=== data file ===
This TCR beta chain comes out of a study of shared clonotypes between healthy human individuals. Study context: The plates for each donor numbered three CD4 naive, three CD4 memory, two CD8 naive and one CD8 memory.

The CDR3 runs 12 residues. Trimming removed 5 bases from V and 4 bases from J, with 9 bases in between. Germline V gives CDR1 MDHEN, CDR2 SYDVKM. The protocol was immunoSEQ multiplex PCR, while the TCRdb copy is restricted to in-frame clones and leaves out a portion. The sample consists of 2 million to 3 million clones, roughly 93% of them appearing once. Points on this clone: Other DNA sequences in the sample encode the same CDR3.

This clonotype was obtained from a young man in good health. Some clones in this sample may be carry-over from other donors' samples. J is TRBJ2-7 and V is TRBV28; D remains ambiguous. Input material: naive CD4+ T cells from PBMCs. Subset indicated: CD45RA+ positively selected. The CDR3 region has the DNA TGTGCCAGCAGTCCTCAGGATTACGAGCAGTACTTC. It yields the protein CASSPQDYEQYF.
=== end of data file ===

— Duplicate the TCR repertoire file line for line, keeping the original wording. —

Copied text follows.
This TCR beta chain comes out of a study of shared clonotypes between healthy human individuals. Study context: The plates for each donor numbered three CD4 naive, three CD4 memory, two CD8 naive and one CD8 memory.

The CDR3 runs 12 residues. Trimming removed 5 bases from V and 4 bases from J, with 9 bases in between. Germline V gives CDR1 MDHEN, CDR2 SYDVKM. The protocol was immunoSEQ multiplex PCR, while the TCRdb copy is restricted to in-frame clones and leaves out a portion. The sample consists of 2 million to 3 million clones, roughly 93% of them appearing once. Points on this clone: Other DNA sequences in the sample encode the same CDR3.

This clonotype was obtained from a young man in good health. Some clones in this sample may be carry-over from other donors' samples. J is TRBJ2-7 and V is TRBV28; D remains ambiguous. Input material: naive CD4+ T cells from PBMCs. Subset indicated: CD45RA+ positively selected. The CDR3 region has the DNA TGTGCCAGCAGTCCTCAGGATTACGAGCAGTACTTC. It yields the protein CASSPQDYEQYF.